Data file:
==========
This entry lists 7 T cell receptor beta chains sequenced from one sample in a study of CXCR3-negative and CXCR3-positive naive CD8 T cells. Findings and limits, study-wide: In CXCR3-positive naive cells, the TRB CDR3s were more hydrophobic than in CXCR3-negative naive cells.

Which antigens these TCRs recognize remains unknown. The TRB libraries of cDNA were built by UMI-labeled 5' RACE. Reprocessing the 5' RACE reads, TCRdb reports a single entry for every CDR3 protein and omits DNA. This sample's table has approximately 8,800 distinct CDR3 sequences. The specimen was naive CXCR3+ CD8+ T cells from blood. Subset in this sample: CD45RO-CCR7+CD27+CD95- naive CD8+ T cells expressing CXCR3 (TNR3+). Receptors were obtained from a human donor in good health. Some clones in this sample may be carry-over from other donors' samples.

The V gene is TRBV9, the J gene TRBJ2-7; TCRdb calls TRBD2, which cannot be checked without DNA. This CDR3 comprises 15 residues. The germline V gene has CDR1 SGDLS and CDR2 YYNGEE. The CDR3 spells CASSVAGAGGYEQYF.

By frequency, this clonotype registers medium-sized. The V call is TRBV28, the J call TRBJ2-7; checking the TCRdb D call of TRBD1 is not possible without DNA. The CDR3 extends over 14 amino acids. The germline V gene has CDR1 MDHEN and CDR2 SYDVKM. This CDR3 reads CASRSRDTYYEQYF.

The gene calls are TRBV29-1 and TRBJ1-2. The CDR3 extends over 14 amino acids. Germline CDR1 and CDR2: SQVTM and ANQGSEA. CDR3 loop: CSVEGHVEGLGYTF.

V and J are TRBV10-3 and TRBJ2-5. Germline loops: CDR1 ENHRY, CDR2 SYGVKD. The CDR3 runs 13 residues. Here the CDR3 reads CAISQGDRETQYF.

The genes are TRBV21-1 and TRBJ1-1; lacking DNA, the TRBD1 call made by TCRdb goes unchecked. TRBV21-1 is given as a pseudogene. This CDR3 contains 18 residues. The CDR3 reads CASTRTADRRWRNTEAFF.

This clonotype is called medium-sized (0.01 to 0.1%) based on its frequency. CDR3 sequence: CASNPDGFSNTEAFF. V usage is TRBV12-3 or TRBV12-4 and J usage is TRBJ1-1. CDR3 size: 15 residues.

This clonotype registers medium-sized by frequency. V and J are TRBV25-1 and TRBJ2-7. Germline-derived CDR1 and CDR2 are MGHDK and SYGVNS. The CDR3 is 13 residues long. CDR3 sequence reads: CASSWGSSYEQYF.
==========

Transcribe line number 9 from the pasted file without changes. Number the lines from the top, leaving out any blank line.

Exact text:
This clonotype registers medium-sized by frequency. V and J are TRBV25-1 and TRBJ2-7. Germline-derived CDR1 and CDR2 are MGHDK and SYGVNS. The CDR3 is 13 residues long. CDR3 sequence reads: CASSWGSSYEQYF.